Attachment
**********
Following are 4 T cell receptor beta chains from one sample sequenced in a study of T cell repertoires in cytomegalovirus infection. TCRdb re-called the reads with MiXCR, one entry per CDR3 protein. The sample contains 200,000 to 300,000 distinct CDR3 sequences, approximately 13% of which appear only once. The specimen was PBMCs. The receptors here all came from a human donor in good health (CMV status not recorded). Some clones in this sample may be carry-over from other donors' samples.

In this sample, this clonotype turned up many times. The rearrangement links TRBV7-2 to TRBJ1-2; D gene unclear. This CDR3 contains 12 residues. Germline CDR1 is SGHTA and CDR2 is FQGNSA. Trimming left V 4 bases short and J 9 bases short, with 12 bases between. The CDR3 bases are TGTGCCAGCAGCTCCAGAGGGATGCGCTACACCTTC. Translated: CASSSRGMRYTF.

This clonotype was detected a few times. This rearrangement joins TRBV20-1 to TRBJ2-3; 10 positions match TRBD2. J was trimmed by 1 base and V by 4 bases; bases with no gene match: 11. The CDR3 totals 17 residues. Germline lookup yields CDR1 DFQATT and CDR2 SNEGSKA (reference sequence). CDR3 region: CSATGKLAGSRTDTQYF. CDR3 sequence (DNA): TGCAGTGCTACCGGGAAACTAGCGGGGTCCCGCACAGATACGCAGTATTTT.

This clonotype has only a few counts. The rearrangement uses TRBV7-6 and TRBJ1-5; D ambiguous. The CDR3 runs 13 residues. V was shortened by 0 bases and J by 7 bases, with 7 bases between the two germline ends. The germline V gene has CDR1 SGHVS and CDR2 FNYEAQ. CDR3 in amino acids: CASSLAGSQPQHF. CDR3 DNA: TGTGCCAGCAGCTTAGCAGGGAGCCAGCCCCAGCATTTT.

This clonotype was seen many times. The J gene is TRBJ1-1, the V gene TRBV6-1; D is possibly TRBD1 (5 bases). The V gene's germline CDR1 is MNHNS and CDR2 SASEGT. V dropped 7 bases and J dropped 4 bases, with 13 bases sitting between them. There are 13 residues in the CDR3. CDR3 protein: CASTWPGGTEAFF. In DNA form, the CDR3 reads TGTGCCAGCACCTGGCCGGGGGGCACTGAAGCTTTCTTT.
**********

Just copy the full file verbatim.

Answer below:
Following are 4 T cell receptor beta chains from one sample sequenced in a study of T cell repertoires in cytomegalovirus infection. TCRdb re-called the reads with MiXCR, one entry per CDR3 protein. The sample contains 200,000 to 300,000 distinct CDR3 sequences, approximately 13% of which appear only once. The specimen was PBMCs. The receptors here all came from a human donor in good health (CMV status not recorded). Some clones in this sample may be carry-over from other donors' samples.

In this sample, this clonotype turned up many times. The rearrangement links TRBV7-2 to TRBJ1-2; D gene unclear. This CDR3 contains 12 residues. Germline CDR1 is SGHTA and CDR2 is FQGNSA. Trimming left V 4 bases short and J 9 bases short, with 12 bases between. The CDR3 bases are TGTGCCAGCAGCTCCAGAGGGATGCGCTACACCTTC. Translated: CASSSRGMRYTF.

This clonotype was detected a few times. This rearrangement joins TRBV20-1 to TRBJ2-3; 10 positions match TRBD2. J was trimmed by 1 base and V by 4 bases; bases with no gene match: 11. The CDR3 totals 17 residues. Germline lookup yields CDR1 DFQATT and CDR2 SNEGSKA (reference sequence). CDR3 region: CSATGKLAGSRTDTQYF. CDR3 sequence (DNA): TGCAGTGCTACCGGGAAACTAGCGGGGTCCCGCACAGATACGCAGTATTTT.

This clonotype has only a few counts. The rearrangement uses TRBV7-6 and TRBJ1-5; D ambiguous. The CDR3 runs 13 residues. V was shortened by 0 bases and J by 7 bases, with 7 bases between the two germline ends. The germline V gene has CDR1 SGHVS and CDR2 FNYEAQ. CDR3 in amino acids: CASSLAGSQPQHF. CDR3 DNA: TGTGCCAGCAGCTTAGCAGGGAGCCAGCCCCAGCATTTT.

This clonotype was seen many times. The J gene is TRBJ1-1, the V gene TRBV6-1; D is possibly TRBD1 (5 bases). The V gene's germline CDR1 is MNHNS and CDR2 SASEGT. V dropped 7 bases and J dropped 4 bases, with 13 bases sitting between them. There are 13 residues in the CDR3. CDR3 protein: CASTWPGGTEAFF. In DNA form, the CDR3 reads TGTGCCAGCACCTGGCCGGGGGGCACTGAAGCTTTCTTT.